As for Marines and Sailors serving together, that is the way it's always been and that is the way it is always going to be. If anything, Navy pilots learn more from their Marine counterparts than anything, but any good Marine worth their salt won't lose their edge just by serving alongside a few squids; if anything it just makes the Marines stand out that much more.

Quoting Par13del (Reply 2):
Whether show or not, the marines are regarded as among the best in providing air to ground support and it is what marine aviation is geared towards, its why they have been pushing so hard for the VTSOL version of the F-35, it allows them to retain their air component which the navy can only take away by getting rid of all the brown water ships.

The LHA-R is a joke as it's currently proposed - removed the well deck so you can get more F-35B's onboard?

Like I said earlier, once the Corps pops their head outta their asses and realizes that they can get an otherwise highly potent F/A-18F block II with AESA radar and 11 hardpoints of ordinance hauling muscle, for nearly 1/3 the cost of an F-35B they are going to have to reconsider replacing current legacy Hornets with F-35B's; the Corps can come in and save so much money (that they arguably already spent on the V-22 program) by taking advantage of using the same aircraft that the USN has invested a lot of time and money into - they don't have to dump the F-35B just reduce the buy since their going to pay expoentially for it anyways and replace Marine Hornets with Super Hornets, not F-35B's that cost three times as much yet arguable don't even provide for any more capability. As this article points out, the advanced AESA radars can nearly render current stealth technology useless (because it can see them,) so what good will the F-35B really be bringin to the table?

Quote:
In this latest update of its JSF report, the Congressional Research Service calculates that the program unit acquisition cost (PUAC) will reach $121.9 million per aircraft, on the basis of a revised total program cost of $299.8 billion for 2,458 aircraft.

http://www.defense-aerospace.com/cgi...k38AAAEAAFRR2loAAAAN&modele=jdc_34
 
ebj1248650
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RE: AvWeek Article On Super Hornet Taking On JSF Sales

Sun Sep 09, 2007 11:13 am

Quoting AirRyan (Reply 5):
As this article points out, the advanced AESA radars can nearly render current stealth technology useless (because it can see them,) so what good will the F-35B really be bringin to the table?

Do potential opponents have something even remotely akin to the AESA radars? If so, you have a valid argument. If not, then the JSF stealth technology is still one of its strong points. On the flip side, if stealth technology is now useless, as a result of AESA radars, what's the next step to shield our combat planes from radar detection?
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PADSpot
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RE: AvWeek Article On Super Hornet Taking On JSF Sales

Sun Sep 09, 2007 11:24 pm

Quoting AirRyan (Thread starter):
The article details how recent USN tests have shown a strike package of block 2 F/A-18F’s and EA-18G’s can detect not only tiny cruise missiles but also even stealth aircraft.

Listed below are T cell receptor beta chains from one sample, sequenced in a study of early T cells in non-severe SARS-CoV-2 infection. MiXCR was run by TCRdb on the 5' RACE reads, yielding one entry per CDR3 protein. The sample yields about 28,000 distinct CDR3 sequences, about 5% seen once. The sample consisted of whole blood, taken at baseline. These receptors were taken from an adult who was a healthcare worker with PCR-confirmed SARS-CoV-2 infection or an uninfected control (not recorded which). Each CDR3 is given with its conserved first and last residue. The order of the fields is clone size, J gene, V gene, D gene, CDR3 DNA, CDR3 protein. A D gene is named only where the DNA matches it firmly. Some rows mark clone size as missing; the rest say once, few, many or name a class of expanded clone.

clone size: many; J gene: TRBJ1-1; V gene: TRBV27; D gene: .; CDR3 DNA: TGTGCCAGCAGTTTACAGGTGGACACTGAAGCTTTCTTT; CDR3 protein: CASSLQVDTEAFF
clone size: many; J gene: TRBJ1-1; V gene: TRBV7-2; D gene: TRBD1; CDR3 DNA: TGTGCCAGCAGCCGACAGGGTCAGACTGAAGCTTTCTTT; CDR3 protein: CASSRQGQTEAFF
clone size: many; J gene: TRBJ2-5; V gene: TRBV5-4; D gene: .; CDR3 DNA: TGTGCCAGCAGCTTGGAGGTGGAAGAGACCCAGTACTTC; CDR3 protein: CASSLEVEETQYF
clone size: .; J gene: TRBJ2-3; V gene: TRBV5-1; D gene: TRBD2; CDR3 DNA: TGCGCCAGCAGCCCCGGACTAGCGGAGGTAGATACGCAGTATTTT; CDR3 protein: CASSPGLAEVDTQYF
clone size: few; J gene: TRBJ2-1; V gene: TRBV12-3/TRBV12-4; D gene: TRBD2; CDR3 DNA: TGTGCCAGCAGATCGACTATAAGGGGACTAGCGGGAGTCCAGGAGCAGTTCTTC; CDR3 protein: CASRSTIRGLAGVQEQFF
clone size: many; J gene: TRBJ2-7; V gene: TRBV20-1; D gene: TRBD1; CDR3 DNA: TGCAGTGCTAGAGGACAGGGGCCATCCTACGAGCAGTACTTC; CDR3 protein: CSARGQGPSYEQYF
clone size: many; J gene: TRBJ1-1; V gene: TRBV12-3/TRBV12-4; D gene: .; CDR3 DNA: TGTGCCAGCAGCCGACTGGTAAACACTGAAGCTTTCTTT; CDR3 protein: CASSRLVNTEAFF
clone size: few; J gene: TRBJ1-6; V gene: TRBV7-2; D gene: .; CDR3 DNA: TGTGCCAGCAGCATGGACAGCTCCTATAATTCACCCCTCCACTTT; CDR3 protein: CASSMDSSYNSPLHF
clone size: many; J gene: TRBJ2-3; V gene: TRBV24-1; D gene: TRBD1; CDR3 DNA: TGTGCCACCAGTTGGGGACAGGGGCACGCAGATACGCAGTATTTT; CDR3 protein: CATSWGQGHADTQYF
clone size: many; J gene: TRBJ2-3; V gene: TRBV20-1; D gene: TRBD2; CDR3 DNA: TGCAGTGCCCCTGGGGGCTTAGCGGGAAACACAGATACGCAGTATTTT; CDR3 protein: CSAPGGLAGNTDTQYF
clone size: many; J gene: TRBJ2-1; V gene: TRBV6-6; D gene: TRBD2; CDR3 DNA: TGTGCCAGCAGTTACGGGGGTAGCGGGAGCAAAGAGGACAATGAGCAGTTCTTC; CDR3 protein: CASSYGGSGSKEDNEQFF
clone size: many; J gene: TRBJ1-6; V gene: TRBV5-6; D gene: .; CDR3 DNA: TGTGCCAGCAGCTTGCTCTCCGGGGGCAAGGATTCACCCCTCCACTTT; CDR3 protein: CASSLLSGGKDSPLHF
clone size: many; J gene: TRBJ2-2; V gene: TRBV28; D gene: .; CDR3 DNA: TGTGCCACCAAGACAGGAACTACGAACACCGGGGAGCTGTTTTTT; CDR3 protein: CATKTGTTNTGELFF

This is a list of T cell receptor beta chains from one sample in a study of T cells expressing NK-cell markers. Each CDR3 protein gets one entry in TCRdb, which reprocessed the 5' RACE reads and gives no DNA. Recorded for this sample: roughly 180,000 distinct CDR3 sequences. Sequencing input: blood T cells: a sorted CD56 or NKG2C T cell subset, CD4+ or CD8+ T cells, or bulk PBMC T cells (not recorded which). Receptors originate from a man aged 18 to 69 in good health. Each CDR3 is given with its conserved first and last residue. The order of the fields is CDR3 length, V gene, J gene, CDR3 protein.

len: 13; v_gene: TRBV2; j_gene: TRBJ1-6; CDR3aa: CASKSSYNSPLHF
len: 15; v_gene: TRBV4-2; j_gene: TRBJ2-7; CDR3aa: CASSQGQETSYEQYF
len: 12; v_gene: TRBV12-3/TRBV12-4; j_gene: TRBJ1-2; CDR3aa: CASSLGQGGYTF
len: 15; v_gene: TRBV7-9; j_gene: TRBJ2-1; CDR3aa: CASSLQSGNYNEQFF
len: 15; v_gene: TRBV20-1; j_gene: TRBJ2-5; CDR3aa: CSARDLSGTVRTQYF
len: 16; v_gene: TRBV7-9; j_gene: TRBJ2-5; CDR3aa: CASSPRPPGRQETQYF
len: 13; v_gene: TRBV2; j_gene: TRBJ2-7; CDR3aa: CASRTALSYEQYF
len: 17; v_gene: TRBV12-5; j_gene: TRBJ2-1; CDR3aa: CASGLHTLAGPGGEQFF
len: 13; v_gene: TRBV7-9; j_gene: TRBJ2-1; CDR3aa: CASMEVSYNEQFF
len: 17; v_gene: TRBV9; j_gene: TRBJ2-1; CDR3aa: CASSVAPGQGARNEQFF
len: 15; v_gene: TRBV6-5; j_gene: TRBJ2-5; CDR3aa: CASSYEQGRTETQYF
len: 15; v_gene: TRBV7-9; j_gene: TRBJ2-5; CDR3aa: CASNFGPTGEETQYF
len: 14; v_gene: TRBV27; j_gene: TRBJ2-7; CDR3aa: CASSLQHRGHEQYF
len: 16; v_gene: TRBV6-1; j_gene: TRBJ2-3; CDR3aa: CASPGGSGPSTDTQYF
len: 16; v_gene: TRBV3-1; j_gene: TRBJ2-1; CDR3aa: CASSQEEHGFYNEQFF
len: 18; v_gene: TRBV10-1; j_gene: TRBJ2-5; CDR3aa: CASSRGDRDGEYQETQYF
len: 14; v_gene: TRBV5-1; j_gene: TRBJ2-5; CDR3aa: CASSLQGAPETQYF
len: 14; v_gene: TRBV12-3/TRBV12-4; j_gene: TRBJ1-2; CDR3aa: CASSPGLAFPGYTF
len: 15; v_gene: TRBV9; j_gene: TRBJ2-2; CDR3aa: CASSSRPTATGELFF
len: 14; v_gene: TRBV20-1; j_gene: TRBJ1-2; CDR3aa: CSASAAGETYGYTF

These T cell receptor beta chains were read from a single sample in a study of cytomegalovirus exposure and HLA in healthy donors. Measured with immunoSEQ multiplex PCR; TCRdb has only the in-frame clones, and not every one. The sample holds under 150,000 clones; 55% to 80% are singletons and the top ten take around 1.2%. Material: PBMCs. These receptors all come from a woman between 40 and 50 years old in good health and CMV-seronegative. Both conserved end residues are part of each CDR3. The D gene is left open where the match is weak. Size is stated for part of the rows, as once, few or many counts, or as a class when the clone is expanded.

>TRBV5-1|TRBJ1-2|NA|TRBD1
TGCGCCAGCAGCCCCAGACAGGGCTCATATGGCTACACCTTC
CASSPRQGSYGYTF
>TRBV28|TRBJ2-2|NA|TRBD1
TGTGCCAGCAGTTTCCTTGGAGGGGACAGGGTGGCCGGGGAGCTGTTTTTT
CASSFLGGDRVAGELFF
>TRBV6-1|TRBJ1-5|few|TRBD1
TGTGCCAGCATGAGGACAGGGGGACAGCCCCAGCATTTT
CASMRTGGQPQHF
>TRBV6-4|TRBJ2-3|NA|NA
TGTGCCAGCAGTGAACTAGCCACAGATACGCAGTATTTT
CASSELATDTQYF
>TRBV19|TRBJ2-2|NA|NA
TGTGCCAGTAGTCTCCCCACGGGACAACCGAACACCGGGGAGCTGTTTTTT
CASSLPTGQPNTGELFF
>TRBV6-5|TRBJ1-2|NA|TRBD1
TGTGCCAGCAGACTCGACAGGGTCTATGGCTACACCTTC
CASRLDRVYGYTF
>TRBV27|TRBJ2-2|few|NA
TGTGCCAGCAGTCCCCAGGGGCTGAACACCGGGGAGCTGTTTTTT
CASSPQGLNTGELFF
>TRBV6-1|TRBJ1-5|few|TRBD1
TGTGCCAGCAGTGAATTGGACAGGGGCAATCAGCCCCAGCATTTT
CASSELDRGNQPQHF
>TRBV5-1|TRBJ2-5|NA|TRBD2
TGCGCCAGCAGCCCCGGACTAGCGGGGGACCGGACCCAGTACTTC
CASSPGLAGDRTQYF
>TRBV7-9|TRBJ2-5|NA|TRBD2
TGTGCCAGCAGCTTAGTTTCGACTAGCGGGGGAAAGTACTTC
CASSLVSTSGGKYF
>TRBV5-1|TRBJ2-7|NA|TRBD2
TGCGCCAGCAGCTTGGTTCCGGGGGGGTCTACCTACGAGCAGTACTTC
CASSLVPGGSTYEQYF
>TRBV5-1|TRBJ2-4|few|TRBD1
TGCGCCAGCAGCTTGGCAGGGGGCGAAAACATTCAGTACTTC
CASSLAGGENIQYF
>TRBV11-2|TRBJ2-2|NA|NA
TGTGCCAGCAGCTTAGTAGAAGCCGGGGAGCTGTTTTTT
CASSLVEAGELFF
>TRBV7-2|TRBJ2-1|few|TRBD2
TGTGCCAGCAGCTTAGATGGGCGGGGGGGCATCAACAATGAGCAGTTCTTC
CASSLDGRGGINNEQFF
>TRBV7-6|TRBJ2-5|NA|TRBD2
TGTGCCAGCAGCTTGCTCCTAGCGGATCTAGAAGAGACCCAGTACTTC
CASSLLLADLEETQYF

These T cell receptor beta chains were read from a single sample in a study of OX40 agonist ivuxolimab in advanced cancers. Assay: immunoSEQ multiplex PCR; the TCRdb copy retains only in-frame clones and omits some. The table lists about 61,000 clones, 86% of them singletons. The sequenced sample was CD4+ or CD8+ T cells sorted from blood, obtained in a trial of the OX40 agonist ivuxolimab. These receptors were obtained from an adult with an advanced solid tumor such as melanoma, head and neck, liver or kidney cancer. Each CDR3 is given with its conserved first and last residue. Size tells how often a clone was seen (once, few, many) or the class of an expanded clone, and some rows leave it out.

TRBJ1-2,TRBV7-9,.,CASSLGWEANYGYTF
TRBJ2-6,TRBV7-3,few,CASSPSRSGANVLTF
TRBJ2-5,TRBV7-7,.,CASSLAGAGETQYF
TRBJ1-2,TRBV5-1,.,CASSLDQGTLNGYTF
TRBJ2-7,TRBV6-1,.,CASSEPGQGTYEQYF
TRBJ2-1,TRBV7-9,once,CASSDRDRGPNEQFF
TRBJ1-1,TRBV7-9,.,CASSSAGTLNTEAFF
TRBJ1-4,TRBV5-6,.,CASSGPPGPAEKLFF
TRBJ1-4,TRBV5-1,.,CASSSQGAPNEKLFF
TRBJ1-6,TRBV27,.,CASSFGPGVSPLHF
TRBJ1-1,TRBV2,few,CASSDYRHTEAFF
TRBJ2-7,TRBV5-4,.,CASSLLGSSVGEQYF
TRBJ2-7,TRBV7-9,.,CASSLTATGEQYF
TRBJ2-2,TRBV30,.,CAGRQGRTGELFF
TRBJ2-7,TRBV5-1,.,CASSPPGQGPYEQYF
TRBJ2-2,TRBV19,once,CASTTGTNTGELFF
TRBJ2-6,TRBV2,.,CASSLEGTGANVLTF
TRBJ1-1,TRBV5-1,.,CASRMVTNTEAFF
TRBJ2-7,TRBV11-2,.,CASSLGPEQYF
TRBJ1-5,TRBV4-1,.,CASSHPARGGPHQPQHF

That's no secret. Stealth is as good as worse your counterpart's radar is. It was never a question of IF you can detect stealthy targets, but how close you need to get. Given the non-stealthiness of the F/A-18E/F platform I can hardly imagine they can gain any advantage from the quality of their radar when confronted with stealthy aggressors.

The F/A-18G is certainly is nice Jammer, but a Jammer does not need to be stealthy in the first place. In practice one would first try to aim at the emissions of the jammer and not the jamming airplane. Locking on the jamming aircraft itself would be extremely difficult unless you have some technique to overcome the jamming technique. It is less difficult in general to make a successful home-on-jam approach rather than to overcome the jamming itself.

Quoting AirRyan (Reply 5):
As this article points out, the advanced AESA radars can nearly render current stealth technology useless (because it can see them,)

No, I would not go that far. The advantage of AESA is that it can focus on a certain point. That in turn can help you clarify what really is noise and clutter and what not. But the problem still is that you have to actively control this process and have to decide on which suspicious clutter might be a stealthy target. That way you might be able to double the recognition distance of stealthy targets. However, finally it does not help you much if can spot the target from 40km instead of 20km when the aggressor can launch an attack from more than 100km.

This principle can even be used by non-AESA-radars. Russian MiG-31(with PESA radars) make use of it since 20 or so years. They can overlay radar data from two or more MiG-31s via data link and that way clutter and noise filters out naturally because they are mostly random patterns. The remaining suspicious emissions have a high chance of being a real airborne object. The advantage here is that you don't need large computers with complex algorithms that evaluate the clutter (which you would need with single AESA type of approach).

Finally it is important to say that passive radar-emissions are only one type of emissions of an airplane. Today it is still a lot safer to detect stealth fighters by their IR-emissions rather than to wait until they pop up on your radar. It might way too late then ...